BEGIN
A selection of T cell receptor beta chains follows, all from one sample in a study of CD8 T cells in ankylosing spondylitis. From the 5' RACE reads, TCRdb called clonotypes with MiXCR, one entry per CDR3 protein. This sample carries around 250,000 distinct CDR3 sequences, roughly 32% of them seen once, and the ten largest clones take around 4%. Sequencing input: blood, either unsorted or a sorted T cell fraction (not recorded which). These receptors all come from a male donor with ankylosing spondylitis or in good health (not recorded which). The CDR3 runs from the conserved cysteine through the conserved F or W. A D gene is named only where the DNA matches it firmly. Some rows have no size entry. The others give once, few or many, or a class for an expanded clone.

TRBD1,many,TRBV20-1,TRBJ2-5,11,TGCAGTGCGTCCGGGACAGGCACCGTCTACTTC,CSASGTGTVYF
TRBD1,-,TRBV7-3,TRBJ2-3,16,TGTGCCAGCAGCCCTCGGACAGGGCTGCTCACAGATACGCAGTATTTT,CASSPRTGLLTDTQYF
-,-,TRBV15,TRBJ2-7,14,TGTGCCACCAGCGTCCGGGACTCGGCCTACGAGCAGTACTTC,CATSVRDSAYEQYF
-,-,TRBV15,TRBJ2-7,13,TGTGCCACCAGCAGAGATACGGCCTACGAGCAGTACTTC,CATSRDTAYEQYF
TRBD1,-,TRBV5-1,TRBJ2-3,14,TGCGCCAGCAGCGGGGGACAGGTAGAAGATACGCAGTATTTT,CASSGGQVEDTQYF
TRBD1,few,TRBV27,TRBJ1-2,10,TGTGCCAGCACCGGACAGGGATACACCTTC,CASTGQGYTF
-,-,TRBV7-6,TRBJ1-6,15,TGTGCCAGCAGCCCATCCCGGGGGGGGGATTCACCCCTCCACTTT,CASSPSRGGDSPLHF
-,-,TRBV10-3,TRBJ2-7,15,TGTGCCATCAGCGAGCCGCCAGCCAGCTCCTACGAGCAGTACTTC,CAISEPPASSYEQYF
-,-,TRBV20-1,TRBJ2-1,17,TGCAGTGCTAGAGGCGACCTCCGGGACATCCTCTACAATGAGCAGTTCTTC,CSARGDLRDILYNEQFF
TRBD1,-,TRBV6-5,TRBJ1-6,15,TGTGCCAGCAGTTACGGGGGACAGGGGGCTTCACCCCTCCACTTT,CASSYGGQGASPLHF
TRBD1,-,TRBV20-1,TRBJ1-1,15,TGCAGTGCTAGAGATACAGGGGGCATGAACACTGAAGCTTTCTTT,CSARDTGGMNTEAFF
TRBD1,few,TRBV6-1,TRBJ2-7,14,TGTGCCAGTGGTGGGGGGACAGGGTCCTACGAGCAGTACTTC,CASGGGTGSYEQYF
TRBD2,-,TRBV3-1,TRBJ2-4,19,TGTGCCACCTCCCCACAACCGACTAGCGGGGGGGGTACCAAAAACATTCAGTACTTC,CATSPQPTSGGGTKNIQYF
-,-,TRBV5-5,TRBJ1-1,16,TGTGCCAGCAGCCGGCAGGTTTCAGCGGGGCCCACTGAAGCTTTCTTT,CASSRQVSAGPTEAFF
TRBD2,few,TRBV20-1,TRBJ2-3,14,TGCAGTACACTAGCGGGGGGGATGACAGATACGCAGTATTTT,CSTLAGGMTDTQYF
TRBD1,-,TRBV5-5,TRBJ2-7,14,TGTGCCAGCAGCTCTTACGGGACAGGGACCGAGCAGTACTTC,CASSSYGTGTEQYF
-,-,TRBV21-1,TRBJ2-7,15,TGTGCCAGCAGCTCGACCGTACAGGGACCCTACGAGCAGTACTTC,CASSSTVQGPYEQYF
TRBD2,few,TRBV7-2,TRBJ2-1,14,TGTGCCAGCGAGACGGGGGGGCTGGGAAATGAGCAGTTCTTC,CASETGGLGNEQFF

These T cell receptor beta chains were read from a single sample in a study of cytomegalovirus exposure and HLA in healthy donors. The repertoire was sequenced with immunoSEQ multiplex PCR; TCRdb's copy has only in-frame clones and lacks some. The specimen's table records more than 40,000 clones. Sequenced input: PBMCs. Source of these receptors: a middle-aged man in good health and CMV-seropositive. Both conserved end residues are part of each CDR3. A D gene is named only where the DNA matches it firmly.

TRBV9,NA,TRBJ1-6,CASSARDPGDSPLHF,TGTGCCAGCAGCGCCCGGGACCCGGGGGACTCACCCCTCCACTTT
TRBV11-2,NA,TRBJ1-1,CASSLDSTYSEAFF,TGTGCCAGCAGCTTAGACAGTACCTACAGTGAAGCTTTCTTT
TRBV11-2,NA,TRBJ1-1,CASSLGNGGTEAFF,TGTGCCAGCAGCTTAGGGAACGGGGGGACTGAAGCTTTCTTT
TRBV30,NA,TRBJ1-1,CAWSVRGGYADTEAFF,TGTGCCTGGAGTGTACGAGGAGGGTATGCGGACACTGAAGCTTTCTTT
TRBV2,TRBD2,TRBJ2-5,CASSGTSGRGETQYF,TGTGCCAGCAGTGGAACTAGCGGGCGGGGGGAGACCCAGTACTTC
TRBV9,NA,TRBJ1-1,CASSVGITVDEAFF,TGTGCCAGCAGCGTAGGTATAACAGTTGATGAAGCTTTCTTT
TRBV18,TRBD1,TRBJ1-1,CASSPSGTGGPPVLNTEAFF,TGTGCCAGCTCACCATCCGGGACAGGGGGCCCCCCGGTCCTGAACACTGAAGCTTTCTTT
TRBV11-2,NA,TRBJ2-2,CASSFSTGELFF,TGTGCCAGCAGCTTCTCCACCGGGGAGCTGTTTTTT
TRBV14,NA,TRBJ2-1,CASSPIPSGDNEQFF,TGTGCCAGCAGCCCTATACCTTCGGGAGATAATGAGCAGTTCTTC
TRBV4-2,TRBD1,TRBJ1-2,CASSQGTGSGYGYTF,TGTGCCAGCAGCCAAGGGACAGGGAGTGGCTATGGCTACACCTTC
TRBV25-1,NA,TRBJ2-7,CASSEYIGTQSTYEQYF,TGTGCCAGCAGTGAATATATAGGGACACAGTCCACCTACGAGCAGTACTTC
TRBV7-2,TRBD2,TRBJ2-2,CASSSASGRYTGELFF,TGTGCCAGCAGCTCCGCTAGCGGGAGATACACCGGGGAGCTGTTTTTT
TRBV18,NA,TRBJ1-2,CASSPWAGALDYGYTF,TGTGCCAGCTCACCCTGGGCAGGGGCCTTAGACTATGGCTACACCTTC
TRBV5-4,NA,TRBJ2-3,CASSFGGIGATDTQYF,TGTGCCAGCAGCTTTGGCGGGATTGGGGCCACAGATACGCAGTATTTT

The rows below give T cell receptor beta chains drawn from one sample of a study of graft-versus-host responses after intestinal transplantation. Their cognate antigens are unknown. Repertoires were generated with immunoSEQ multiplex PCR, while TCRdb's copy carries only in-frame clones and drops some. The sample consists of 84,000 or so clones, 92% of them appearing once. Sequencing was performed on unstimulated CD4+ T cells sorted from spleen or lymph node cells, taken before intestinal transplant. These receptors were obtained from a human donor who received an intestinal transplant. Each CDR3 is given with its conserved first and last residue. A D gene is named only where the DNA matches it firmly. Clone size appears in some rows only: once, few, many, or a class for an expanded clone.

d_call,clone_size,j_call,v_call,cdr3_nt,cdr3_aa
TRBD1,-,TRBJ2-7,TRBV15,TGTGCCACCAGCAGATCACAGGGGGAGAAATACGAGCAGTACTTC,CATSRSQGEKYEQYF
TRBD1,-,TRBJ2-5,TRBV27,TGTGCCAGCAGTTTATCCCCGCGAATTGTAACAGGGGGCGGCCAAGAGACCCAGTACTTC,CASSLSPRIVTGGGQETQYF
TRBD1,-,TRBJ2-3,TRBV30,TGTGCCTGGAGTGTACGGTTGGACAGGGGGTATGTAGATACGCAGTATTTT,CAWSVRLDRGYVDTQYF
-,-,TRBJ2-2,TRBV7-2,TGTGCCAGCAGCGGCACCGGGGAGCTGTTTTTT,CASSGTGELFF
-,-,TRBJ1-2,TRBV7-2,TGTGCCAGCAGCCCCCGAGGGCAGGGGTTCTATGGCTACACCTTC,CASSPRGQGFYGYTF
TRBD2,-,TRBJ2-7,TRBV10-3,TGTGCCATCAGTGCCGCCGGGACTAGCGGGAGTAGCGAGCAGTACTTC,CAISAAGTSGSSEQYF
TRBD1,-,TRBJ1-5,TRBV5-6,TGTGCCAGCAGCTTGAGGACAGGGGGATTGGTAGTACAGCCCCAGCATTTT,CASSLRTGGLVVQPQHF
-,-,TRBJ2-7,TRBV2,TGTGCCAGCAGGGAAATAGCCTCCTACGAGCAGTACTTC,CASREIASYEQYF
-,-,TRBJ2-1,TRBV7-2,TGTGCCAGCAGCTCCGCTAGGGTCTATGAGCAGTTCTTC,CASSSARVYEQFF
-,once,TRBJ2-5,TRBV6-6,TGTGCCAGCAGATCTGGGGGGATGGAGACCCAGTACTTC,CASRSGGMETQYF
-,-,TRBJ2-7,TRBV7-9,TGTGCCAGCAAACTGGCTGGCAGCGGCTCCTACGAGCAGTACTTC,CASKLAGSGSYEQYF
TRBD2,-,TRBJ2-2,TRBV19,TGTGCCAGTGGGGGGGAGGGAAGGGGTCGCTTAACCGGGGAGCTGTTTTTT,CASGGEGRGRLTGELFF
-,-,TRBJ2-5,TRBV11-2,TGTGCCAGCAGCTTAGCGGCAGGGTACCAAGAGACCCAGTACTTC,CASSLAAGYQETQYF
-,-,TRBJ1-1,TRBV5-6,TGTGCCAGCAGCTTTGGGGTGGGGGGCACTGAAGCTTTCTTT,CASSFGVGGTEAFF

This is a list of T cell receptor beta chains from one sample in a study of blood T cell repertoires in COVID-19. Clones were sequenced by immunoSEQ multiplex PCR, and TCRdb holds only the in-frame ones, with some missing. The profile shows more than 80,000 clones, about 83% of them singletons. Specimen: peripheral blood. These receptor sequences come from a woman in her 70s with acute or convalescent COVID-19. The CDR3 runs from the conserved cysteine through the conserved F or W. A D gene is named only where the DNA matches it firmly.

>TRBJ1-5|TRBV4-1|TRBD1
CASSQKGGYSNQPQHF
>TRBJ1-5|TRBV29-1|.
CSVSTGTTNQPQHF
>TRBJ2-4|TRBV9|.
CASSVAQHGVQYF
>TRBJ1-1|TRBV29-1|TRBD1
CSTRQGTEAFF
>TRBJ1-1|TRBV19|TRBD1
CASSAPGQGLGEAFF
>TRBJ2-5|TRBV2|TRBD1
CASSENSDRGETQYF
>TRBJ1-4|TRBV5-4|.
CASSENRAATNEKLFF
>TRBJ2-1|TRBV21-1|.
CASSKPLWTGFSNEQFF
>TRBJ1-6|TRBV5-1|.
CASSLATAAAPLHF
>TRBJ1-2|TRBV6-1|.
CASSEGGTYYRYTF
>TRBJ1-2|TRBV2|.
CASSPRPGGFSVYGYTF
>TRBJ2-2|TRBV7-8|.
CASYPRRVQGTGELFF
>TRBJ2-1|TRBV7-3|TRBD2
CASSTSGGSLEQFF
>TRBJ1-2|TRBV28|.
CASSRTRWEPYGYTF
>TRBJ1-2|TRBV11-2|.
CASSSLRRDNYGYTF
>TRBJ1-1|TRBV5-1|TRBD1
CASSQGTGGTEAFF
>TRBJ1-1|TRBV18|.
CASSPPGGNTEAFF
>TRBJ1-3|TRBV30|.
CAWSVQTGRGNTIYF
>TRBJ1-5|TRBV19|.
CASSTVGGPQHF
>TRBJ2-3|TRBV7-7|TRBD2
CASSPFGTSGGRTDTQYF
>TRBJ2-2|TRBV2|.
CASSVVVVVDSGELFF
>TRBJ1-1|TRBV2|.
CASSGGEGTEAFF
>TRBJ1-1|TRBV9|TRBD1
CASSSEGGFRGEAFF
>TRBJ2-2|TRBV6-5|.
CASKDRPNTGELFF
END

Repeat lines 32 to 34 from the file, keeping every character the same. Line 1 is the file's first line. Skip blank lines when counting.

TRBV7-2,TRBD2,TRBJ2-2,CASSSASGRYTGELFF,TGTGCCAGCAGCTCCGCTAGCGGGAGATACACCGGGGAGCTGTTTTTT
TRBV18,NA,TRBJ1-2,CASSPWAGALDYGYTF,TGTGCCAGCTCACCCTGGGCAGGGGCCTTAGACTATGGCTACACCTTC
TRBV5-4,NA,TRBJ2-3,CASSFGGIGATDTQYF,TGTGCCAGCAGCTTTGGCGGGATTGGGGCCACAGATACGCAGTATTTT